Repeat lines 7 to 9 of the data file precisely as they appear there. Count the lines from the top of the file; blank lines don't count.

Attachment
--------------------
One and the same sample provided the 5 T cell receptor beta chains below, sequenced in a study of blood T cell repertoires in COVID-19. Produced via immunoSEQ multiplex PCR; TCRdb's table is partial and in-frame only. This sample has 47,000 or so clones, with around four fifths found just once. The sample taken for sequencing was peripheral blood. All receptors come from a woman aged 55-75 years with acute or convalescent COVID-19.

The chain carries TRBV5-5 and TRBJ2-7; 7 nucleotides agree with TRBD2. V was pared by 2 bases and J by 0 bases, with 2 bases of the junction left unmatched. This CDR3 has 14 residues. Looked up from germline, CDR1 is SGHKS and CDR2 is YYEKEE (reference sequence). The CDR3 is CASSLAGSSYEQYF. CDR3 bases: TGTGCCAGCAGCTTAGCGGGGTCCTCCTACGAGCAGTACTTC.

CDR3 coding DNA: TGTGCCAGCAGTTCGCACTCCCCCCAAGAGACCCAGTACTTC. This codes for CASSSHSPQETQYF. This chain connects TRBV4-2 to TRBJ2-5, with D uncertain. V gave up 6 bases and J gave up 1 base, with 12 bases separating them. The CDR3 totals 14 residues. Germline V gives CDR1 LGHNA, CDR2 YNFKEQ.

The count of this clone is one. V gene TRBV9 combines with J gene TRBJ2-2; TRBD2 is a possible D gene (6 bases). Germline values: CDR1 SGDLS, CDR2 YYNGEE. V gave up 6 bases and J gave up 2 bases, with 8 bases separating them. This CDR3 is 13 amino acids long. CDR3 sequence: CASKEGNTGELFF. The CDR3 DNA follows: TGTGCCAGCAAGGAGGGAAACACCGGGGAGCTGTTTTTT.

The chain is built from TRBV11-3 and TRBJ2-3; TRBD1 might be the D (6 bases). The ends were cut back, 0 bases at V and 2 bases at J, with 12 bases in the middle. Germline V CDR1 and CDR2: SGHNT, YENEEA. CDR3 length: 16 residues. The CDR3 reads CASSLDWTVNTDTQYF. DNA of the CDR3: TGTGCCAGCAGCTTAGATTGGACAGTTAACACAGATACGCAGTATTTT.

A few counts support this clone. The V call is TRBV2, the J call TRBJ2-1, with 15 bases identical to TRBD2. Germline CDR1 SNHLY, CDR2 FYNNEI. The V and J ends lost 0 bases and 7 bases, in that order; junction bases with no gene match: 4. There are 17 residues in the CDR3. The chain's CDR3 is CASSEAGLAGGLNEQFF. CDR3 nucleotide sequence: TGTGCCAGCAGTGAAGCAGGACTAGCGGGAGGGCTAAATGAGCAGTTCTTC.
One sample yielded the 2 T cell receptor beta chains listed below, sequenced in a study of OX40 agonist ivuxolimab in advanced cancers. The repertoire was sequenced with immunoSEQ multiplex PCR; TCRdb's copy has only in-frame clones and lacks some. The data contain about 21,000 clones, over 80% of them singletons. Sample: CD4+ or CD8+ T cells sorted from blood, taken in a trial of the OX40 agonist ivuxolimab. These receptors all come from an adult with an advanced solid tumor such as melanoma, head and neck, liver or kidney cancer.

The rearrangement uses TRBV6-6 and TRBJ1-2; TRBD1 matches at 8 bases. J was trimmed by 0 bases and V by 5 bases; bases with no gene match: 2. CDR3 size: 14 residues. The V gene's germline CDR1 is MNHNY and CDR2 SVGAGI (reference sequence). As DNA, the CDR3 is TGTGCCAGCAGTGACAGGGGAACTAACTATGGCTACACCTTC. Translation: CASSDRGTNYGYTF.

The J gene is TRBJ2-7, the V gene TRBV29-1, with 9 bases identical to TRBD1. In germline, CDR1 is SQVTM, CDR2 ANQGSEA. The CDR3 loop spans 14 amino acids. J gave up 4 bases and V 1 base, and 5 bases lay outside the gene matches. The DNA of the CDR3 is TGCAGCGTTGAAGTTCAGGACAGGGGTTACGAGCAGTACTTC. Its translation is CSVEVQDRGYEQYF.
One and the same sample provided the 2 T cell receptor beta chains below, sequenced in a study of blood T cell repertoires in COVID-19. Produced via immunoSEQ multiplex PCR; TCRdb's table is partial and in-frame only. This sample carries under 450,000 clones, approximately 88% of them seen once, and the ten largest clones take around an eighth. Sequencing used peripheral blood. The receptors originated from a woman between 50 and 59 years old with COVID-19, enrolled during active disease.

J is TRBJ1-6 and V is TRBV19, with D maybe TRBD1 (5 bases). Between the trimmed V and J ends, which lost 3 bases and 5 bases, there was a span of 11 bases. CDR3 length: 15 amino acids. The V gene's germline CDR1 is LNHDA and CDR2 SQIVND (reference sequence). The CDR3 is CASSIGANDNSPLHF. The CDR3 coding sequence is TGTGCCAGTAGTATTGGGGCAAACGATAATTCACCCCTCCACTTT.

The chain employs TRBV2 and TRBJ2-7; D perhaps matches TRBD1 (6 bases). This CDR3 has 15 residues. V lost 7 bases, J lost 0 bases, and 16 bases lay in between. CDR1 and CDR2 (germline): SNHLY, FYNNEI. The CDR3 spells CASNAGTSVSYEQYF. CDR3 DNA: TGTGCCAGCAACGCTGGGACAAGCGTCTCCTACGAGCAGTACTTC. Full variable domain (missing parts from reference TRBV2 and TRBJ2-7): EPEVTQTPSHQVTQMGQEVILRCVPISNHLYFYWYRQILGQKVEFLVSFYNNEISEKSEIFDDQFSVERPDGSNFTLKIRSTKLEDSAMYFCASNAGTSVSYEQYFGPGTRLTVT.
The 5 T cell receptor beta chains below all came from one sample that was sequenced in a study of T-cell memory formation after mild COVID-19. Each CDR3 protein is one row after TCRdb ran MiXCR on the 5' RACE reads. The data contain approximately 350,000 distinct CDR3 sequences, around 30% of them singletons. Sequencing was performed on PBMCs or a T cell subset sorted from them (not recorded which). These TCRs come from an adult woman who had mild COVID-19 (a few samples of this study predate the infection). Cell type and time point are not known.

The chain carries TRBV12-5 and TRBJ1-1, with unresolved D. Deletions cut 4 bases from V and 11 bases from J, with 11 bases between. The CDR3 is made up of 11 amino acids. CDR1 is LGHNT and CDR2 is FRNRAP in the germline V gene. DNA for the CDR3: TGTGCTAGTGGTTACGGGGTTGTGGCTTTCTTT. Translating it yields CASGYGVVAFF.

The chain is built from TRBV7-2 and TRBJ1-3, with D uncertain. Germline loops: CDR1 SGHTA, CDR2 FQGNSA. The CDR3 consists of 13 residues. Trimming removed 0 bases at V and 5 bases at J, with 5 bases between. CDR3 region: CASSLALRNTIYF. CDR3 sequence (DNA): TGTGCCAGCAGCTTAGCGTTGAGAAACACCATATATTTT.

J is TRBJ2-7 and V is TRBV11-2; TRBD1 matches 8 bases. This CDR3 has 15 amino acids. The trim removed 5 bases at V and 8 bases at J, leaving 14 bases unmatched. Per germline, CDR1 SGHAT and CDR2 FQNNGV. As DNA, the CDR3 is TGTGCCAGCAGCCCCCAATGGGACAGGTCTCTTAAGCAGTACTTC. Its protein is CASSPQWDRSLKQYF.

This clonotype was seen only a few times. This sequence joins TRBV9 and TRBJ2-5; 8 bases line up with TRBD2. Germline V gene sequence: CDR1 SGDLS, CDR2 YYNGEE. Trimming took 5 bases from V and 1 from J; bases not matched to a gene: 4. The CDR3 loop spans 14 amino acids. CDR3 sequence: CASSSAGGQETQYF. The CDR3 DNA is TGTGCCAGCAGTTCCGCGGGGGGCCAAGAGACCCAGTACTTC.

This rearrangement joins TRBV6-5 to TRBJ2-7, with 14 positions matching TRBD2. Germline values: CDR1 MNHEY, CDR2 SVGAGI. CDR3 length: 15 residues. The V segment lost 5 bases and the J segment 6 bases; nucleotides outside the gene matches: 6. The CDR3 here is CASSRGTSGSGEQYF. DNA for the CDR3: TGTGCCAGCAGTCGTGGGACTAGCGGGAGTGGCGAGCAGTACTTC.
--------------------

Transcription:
One sample yielded the 2 T cell receptor beta chains listed below, sequenced in a study of OX40 agonist ivuxolimab in advanced cancers. The repertoire was sequenced with immunoSEQ multiplex PCR; TCRdb's copy has only in-frame clones and lacks some. The data contain about 21,000 clones, over 80% of them singletons. Sample: CD4+ or CD8+ T cells sorted from blood, taken in a trial of the OX40 agonist ivuxolimab. These receptors all come from an adult with an advanced solid tumor such as melanoma, head and neck, liver or kidney cancer.

The rearrangement uses TRBV6-6 and TRBJ1-2; TRBD1 matches at 8 bases. J was trimmed by 0 bases and V by 5 bases; bases with no gene match: 2. CDR3 size: 14 residues. The V gene's germline CDR1 is MNHNY and CDR2 SVGAGI (reference sequence). As DNA, the CDR3 is TGTGCCAGCAGTGACAGGGGAACTAACTATGGCTACACCTTC. Translation: CASSDRGTNYGYTF.

The J gene is TRBJ2-7, the V gene TRBV29-1, with 9 bases identical to TRBD1. In germline, CDR1 is SQVTM, CDR2 ANQGSEA. The CDR3 loop spans 14 amino acids. J gave up 4 bases and V 1 base, and 5 bases lay outside the gene matches. The DNA of the CDR3 is TGCAGCGTTGAAGTTCAGGACAGGGGTTACGAGCAGTACTTC. Its translation is CSVEVQDRGYEQYF.